Mandelbrot and Julia sets implementation is basically the same. The only change concerns the initial C constant value. Indeed Julia’s set is a specific case, namely a sub-set, of Mandelbrot’s one. For the Burning Ship fractal we just have to introduce a new concept: the magnitude of a complex number. Its symbol is |Zn| and its value is:

|Zn| = sqrt(z[R] * z[R] + z[I] * z[I])

So we have:

// Time Escape Algorithm implementation for Burning Ship Fractal

c[R] = (pixel[X] - windowWidth) / (zoom * windowWidth);
c[I] = (pixel[Y] - windowHeight) / (zoom * windowHeight);
z[R] = c[R];
z[I] = c[I];
i = 0;
while (z[R] * z[R] + z[I] * z[I] < 4 && ++i < maxIterations)
{
  tmp = z[I];
  z[I] = fabs((double)(z[R] * z[I] + z[R] * z[I] + c[I]));
  z[R] = fabs((double)(z[R] * z[R] - tmp * tmp + c[R]));
}
if (i < maxIterations)
{
  // get pixel colour
  // call to draw function
}

Newton fractal is a bit more complicated instead, because we have to deal with powers and derivatives of complex numbers. C language, like C++, Java and others, offers a library to deal with complex numbers. It can be useful for keeping your code cleaner and more expressive. However in this snippet I chose to do without in order to keep the post consistent.

// Time Escape Algorithm implementation for Newton Fractal

z[R] = (pixel[X] - windowWidth) / (zoom * windowWidth);
z[I] = (pixel[Y] - windowHeight) / (zoom * windowHeight);
i = 0;
tmp = 1.0;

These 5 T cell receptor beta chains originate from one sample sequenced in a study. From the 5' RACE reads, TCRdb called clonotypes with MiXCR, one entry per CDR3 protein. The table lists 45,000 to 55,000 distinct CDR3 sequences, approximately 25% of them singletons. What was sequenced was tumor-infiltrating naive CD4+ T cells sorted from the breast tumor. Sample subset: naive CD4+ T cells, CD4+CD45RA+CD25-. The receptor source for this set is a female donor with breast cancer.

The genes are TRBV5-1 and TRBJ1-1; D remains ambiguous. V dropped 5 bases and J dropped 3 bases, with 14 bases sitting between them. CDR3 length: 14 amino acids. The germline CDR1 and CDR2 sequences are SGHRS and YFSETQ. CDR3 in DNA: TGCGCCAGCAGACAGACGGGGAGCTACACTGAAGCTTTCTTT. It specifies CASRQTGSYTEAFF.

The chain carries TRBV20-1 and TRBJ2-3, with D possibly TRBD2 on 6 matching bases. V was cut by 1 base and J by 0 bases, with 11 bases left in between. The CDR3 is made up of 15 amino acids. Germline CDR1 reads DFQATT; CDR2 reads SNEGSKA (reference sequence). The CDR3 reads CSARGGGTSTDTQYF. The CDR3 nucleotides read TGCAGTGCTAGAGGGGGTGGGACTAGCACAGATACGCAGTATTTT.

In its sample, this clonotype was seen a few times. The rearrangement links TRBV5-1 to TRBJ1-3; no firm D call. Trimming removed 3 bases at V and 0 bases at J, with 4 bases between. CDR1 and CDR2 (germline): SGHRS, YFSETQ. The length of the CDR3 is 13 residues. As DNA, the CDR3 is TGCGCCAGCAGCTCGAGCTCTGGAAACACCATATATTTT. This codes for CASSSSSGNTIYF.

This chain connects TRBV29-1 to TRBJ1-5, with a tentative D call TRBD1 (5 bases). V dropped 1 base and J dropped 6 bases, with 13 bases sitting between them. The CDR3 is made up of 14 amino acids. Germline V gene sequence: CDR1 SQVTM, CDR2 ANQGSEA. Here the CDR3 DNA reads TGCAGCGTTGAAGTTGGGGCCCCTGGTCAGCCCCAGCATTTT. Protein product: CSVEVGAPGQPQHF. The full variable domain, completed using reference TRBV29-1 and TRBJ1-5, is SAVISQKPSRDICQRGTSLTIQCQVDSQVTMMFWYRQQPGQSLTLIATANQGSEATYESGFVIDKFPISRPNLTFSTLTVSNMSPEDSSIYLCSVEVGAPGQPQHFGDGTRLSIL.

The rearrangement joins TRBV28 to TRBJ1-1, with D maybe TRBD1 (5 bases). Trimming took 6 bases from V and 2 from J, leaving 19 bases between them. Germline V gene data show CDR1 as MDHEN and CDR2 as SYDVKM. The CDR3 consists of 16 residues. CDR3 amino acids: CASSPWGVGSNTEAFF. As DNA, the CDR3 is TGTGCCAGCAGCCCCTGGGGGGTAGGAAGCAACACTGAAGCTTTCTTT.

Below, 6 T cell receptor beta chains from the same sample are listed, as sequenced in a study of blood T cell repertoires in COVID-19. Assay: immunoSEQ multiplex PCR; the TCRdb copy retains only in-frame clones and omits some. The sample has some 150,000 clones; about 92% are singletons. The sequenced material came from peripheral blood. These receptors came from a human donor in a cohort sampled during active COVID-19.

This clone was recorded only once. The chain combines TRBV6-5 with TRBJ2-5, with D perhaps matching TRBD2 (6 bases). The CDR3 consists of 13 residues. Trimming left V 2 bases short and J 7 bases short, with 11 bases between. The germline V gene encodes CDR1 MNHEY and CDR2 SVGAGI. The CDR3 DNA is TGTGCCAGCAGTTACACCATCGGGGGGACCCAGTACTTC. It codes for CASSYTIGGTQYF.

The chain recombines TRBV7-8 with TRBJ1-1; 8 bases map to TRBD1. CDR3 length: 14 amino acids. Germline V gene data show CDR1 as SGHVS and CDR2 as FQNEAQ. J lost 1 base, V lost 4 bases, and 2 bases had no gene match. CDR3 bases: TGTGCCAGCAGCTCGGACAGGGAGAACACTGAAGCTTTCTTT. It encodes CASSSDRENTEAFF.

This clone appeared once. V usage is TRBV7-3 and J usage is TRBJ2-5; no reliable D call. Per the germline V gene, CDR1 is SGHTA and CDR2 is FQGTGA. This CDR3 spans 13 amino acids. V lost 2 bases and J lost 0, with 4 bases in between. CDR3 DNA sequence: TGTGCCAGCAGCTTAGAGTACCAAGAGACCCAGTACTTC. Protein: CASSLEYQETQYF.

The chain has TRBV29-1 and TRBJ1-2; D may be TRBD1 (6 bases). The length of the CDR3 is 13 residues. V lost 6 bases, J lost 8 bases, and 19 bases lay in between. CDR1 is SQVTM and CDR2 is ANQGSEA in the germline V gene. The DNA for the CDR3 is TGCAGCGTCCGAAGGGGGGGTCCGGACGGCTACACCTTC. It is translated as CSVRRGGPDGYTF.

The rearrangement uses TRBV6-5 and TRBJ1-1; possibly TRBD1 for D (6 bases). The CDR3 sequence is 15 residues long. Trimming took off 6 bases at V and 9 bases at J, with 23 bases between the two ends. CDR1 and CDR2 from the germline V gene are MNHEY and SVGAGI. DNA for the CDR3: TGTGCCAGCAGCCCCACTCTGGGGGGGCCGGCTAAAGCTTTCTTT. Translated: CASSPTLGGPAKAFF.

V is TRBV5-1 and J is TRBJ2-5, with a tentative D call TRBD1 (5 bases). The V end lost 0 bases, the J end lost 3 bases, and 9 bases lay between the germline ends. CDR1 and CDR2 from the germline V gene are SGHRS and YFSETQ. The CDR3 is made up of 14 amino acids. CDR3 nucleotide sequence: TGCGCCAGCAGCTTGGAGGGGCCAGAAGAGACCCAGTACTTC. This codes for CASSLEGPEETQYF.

while (tmp > 0.000001 && ++i < maxIterations)
{
  old[R] = z[R];
  old[I] = z[I];
  tmp = (z[R] * z[R] + z[I] * z[I]) * (z[R] * z[R] + z[I] * z[I]);
  z[R] = (2 * z[R] * tmp + z[R] * z[R] - z[I] * z[I]) / (3.0 * tmp);
  z[I] = (2 * z[I] * (tmp - old[R])) / (3.0 * tmp);
  tmp = (z[R] - old[R]) * (z[R] - old[R]) + (z[I] - old[I]) * (z[I] - old[I]);
}
// get pixel colour and call to draw function

Countinuos colouring

The real challenge of drawing fractals is to draw beautiful fractals. While sharpening our fractals is quite easy (we just have to increase the iteration threshold), improving their colour smoothness is trickier. There are different techniques to reach a gorgeous colouring effect. The easiest one is to map the escaping values onto a logarithm scale in order to obtain a continuous gradient of iterations.

In simple words: the time escape algorithm returns an integer that tells us how many iterations a pixel needed to escape the loop. An integer is a discrete value. That means that if we want to pass from a value to its next we have to jump. For instance, when we pass from 100 to 101, we skip all the values in between. We ignore 100.1, 100.2 and 100.3 but also 100.33334, 100.33335, 100.33336 and so on.